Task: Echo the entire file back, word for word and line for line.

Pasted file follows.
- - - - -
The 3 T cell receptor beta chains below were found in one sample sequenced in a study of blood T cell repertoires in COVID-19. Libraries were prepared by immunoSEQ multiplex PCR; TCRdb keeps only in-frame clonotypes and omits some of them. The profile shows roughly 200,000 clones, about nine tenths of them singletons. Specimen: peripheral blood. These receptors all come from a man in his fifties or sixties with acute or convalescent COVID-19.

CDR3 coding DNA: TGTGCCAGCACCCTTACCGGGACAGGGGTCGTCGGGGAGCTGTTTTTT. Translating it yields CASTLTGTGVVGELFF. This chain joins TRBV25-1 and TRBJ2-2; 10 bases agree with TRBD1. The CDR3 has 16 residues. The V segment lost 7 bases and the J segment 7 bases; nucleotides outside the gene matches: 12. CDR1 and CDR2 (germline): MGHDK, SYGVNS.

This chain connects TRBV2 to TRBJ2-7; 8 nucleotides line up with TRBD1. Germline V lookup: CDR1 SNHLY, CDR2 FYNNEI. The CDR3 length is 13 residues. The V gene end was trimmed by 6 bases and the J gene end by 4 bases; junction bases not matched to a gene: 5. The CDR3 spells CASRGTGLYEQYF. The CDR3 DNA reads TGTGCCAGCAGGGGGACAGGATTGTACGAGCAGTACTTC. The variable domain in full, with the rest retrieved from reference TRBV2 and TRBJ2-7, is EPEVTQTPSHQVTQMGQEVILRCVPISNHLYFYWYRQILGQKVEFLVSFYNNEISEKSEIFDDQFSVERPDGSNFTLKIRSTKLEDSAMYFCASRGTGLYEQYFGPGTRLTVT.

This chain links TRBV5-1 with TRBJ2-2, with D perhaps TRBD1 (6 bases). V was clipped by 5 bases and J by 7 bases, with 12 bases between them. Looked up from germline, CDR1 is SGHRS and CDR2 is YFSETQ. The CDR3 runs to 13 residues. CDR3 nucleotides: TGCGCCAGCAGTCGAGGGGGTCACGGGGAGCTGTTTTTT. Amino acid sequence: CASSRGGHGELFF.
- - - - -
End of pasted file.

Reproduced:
The 3 T cell receptor beta chains below were found in one sample sequenced in a study of blood T cell repertoires in COVID-19. Libraries were prepared by immunoSEQ multiplex PCR; TCRdb keeps only in-frame clonotypes and omits some of them. The profile shows roughly 200,000 clones, about nine tenths of them singletons. Specimen: peripheral blood. These receptors all come from a man in his fifties or sixties with acute or convalescent COVID-19.

CDR3 coding DNA: TGTGCCAGCACCCTTACCGGGACAGGGGTCGTCGGGGAGCTGTTTTTT. Translating it yields CASTLTGTGVVGELFF. This chain joins TRBV25-1 and TRBJ2-2; 10 bases agree with TRBD1. The CDR3 has 16 residues. The V segment lost 7 bases and the J segment 7 bases; nucleotides outside the gene matches: 12. CDR1 and CDR2 (germline): MGHDK, SYGVNS.

This chain connects TRBV2 to TRBJ2-7; 8 nucleotides line up with TRBD1. Germline V lookup: CDR1 SNHLY, CDR2 FYNNEI. The CDR3 length is 13 residues. The V gene end was trimmed by 6 bases and the J gene end by 4 bases; junction bases not matched to a gene: 5. The CDR3 spells CASRGTGLYEQYF. The CDR3 DNA reads TGTGCCAGCAGGGGGACAGGATTGTACGAGCAGTACTTC. The variable domain in full, with the rest retrieved from reference TRBV2 and TRBJ2-7, is EPEVTQTPSHQVTQMGQEVILRCVPISNHLYFYWYRQILGQKVEFLVSFYNNEISEKSEIFDDQFSVERPDGSNFTLKIRSTKLEDSAMYFCASRGTGLYEQYFGPGTRLTVT.

This chain links TRBV5-1 with TRBJ2-2, with D perhaps TRBD1 (6 bases). V was clipped by 5 bases and J by 7 bases, with 12 bases between them. Looked up from germline, CDR1 is SGHRS and CDR2 is YFSETQ. The CDR3 runs to 13 residues. CDR3 nucleotides: TGCGCCAGCAGTCGAGGGGGTCACGGGGAGCTGTTTTTT. Amino acid sequence: CASSRGGHGELFF.